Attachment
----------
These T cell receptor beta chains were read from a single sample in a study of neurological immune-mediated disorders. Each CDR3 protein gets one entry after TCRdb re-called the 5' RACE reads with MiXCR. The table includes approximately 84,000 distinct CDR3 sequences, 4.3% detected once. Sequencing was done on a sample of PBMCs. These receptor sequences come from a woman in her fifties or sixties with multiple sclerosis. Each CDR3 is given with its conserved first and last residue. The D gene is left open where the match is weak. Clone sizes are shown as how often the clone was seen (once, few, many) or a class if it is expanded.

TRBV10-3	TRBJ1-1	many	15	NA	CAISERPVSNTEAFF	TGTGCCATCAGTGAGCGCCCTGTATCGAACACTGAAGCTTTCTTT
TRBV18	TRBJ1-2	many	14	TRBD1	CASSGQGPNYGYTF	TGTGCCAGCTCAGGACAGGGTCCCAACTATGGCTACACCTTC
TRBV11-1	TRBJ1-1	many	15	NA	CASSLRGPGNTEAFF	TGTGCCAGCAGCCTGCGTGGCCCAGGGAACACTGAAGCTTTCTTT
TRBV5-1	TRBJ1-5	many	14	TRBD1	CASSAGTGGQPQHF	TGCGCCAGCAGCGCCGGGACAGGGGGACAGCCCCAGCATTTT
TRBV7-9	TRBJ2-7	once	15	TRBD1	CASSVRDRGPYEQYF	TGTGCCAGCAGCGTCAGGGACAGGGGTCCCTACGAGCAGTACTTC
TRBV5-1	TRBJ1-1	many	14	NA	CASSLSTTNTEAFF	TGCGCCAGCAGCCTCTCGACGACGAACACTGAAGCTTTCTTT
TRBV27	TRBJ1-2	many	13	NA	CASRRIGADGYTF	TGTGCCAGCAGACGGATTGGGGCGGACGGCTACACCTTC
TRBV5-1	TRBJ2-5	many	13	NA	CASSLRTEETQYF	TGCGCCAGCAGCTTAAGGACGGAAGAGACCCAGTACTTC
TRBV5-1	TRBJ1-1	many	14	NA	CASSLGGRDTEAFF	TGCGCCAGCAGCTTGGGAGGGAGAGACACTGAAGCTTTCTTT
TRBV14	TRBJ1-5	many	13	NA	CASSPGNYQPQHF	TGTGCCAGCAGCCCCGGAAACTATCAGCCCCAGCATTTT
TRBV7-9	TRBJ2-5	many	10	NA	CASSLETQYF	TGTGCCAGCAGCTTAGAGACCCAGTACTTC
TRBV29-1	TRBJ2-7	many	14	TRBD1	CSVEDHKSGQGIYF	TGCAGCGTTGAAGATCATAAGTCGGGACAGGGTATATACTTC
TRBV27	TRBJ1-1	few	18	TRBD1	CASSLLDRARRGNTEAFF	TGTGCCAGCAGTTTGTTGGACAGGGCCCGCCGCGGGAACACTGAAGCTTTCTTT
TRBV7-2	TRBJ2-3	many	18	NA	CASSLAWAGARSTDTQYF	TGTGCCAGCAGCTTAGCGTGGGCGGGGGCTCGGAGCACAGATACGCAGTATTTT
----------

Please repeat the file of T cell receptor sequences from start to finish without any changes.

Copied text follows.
These T cell receptor beta chains were read from a single sample in a study of neurological immune-mediated disorders. Each CDR3 protein gets one entry after TCRdb re-called the 5' RACE reads with MiXCR. The table includes approximately 84,000 distinct CDR3 sequences, 4.3% detected once. Sequencing was done on a sample of PBMCs. These receptor sequences come from a woman in her fifties or sixties with multiple sclerosis. Each CDR3 is given with its conserved first and last residue. The D gene is left open where the match is weak. Clone sizes are shown as how often the clone was seen (once, few, many) or a class if it is expanded.

TRBV10-3	TRBJ1-1	many	15	NA	CAISERPVSNTEAFF	TGTGCCATCAGTGAGCGCCCTGTATCGAACACTGAAGCTTTCTTT
TRBV18	TRBJ1-2	many	14	TRBD1	CASSGQGPNYGYTF	TGTGCCAGCTCAGGACAGGGTCCCAACTATGGCTACACCTTC
TRBV11-1	TRBJ1-1	many	15	NA	CASSLRGPGNTEAFF	TGTGCCAGCAGCCTGCGTGGCCCAGGGAACACTGAAGCTTTCTTT
TRBV5-1	TRBJ1-5	many	14	TRBD1	CASSAGTGGQPQHF	TGCGCCAGCAGCGCCGGGACAGGGGGACAGCCCCAGCATTTT
TRBV7-9	TRBJ2-7	once	15	TRBD1	CASSVRDRGPYEQYF	TGTGCCAGCAGCGTCAGGGACAGGGGTCCCTACGAGCAGTACTTC
TRBV5-1	TRBJ1-1	many	14	NA	CASSLSTTNTEAFF	TGCGCCAGCAGCCTCTCGACGACGAACACTGAAGCTTTCTTT
TRBV27	TRBJ1-2	many	13	NA	CASRRIGADGYTF	TGTGCCAGCAGACGGATTGGGGCGGACGGCTACACCTTC
TRBV5-1	TRBJ2-5	many	13	NA	CASSLRTEETQYF	TGCGCCAGCAGCTTAAGGACGGAAGAGACCCAGTACTTC
TRBV5-1	TRBJ1-1	many	14	NA	CASSLGGRDTEAFF	TGCGCCAGCAGCTTGGGAGGGAGAGACACTGAAGCTTTCTTT
TRBV14	TRBJ1-5	many	13	NA	CASSPGNYQPQHF	TGTGCCAGCAGCCCCGGAAACTATCAGCCCCAGCATTTT
TRBV7-9	TRBJ2-5	many	10	NA	CASSLETQYF	TGTGCCAGCAGCTTAGAGACCCAGTACTTC
TRBV29-1	TRBJ2-7	many	14	TRBD1	CSVEDHKSGQGIYF	TGCAGCGTTGAAGATCATAAGTCGGGACAGGGTATATACTTC
TRBV27	TRBJ1-1	few	18	TRBD1	CASSLLDRARRGNTEAFF	TGTGCCAGCAGTTTGTTGGACAGGGCCCGCCGCGGGAACACTGAAGCTTTCTTT
TRBV7-2	TRBJ2-3	many	18	NA	CASSLAWAGARSTDTQYF	TGTGCCAGCAGCTTAGCGTGGGCGGGGGCTCGGAGCACAGATACGCAGTATTTT